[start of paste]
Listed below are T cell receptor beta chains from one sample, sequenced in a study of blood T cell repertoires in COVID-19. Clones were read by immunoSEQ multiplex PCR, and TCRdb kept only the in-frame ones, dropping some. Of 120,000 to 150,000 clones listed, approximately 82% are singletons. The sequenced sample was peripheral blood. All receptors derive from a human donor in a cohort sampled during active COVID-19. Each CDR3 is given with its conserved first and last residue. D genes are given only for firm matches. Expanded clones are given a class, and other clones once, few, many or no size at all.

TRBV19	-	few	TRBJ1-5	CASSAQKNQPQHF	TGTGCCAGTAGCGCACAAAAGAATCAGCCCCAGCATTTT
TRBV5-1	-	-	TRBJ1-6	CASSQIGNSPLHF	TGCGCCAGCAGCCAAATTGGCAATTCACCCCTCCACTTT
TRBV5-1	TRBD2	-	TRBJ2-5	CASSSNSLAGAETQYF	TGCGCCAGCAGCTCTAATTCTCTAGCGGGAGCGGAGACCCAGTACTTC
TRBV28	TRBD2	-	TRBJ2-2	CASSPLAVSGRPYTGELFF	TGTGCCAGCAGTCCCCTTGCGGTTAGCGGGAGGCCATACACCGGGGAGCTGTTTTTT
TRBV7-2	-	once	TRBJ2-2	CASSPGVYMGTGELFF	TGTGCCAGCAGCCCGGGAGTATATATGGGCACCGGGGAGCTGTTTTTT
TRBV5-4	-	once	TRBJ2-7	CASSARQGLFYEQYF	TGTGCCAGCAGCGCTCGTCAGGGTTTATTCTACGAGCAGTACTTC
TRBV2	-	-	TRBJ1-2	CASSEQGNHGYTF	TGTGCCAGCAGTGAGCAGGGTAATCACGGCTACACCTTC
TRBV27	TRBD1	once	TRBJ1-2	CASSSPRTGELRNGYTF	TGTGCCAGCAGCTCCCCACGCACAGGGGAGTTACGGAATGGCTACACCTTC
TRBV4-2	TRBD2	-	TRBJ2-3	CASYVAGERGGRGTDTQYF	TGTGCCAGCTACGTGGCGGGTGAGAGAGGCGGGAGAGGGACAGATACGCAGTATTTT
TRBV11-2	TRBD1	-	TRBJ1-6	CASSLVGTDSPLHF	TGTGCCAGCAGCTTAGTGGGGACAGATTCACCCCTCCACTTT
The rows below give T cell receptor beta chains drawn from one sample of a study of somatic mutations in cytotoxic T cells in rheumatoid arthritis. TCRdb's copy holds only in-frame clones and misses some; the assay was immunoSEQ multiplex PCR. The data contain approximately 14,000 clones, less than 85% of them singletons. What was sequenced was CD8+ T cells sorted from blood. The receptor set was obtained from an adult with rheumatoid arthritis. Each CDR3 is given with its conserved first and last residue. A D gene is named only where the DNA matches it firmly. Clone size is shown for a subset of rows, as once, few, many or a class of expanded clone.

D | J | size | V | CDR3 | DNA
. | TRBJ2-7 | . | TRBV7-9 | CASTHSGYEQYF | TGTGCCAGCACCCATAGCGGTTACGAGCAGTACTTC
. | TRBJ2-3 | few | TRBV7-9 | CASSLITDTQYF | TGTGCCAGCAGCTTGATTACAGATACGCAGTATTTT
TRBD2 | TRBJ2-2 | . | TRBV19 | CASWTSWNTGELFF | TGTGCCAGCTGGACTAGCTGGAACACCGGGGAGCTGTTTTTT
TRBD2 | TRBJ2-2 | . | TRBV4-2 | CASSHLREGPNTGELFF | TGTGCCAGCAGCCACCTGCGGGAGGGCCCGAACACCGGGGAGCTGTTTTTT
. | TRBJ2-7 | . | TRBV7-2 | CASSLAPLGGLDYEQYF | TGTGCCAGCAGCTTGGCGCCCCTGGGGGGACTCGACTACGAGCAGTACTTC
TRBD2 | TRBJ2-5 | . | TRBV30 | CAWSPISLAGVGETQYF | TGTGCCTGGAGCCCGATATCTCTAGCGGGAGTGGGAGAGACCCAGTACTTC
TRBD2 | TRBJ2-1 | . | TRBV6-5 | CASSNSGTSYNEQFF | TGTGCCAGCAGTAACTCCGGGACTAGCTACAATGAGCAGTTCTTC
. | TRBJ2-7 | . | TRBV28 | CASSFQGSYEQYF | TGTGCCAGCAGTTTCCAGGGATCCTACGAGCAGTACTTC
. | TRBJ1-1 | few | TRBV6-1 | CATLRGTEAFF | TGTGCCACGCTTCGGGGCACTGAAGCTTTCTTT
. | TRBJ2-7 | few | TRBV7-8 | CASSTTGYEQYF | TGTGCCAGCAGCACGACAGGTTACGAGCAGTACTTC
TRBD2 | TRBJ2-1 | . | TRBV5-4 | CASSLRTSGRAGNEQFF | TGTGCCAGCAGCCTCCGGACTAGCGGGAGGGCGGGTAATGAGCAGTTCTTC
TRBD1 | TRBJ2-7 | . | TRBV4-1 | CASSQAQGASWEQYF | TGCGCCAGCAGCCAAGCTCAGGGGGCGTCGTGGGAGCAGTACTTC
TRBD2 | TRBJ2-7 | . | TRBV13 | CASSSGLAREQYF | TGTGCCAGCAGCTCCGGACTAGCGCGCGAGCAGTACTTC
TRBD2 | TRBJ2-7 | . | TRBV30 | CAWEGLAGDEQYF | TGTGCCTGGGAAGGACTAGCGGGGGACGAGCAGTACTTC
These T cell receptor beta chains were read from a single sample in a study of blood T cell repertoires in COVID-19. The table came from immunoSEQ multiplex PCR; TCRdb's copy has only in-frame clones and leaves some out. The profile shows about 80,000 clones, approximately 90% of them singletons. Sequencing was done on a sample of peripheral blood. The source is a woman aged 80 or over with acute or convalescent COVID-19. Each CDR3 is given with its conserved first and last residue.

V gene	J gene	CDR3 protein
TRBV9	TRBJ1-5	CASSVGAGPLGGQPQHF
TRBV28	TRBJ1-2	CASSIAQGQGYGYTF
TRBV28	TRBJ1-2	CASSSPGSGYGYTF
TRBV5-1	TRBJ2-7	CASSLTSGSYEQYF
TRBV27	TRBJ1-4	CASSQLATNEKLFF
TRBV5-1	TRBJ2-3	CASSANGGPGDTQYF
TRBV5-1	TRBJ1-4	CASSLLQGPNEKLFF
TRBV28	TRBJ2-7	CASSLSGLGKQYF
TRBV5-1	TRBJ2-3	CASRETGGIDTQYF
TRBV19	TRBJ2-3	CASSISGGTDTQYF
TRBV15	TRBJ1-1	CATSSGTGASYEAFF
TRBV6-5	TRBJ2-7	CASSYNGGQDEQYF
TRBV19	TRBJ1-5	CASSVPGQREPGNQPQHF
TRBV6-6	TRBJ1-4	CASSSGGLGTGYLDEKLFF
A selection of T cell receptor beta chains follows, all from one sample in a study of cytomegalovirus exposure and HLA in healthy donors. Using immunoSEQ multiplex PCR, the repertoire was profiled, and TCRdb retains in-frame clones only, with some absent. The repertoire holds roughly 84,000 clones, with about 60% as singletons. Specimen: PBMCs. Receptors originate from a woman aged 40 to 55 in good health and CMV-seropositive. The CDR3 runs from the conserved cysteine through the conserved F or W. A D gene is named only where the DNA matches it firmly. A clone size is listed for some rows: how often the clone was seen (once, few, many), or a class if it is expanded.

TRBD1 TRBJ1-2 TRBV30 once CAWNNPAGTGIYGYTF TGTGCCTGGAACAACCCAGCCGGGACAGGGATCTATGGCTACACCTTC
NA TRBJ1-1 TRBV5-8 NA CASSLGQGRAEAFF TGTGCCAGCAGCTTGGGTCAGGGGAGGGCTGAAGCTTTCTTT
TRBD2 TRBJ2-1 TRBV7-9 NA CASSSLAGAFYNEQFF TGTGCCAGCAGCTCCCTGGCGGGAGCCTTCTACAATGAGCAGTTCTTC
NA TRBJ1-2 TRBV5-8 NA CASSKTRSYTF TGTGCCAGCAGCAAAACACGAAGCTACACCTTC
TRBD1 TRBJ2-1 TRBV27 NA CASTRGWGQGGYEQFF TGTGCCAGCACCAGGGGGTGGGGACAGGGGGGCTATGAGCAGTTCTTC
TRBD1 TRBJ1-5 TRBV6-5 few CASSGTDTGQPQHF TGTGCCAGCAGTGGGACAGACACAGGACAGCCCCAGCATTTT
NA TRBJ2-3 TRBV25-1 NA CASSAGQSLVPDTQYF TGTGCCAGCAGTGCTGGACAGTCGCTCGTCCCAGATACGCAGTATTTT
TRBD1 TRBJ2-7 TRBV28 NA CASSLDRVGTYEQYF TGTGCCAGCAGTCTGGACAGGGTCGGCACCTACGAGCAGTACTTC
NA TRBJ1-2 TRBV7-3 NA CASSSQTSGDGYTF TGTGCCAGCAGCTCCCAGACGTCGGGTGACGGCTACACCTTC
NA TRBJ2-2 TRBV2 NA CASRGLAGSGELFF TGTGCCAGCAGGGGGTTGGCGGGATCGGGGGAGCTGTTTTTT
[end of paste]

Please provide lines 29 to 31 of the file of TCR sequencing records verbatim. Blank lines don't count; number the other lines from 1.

V gene	J gene	CDR3 protein
TRBV9	TRBJ1-5	CASSVGAGPLGGQPQHF
TRBV28	TRBJ1-2	CASSIAQGQGYGYTF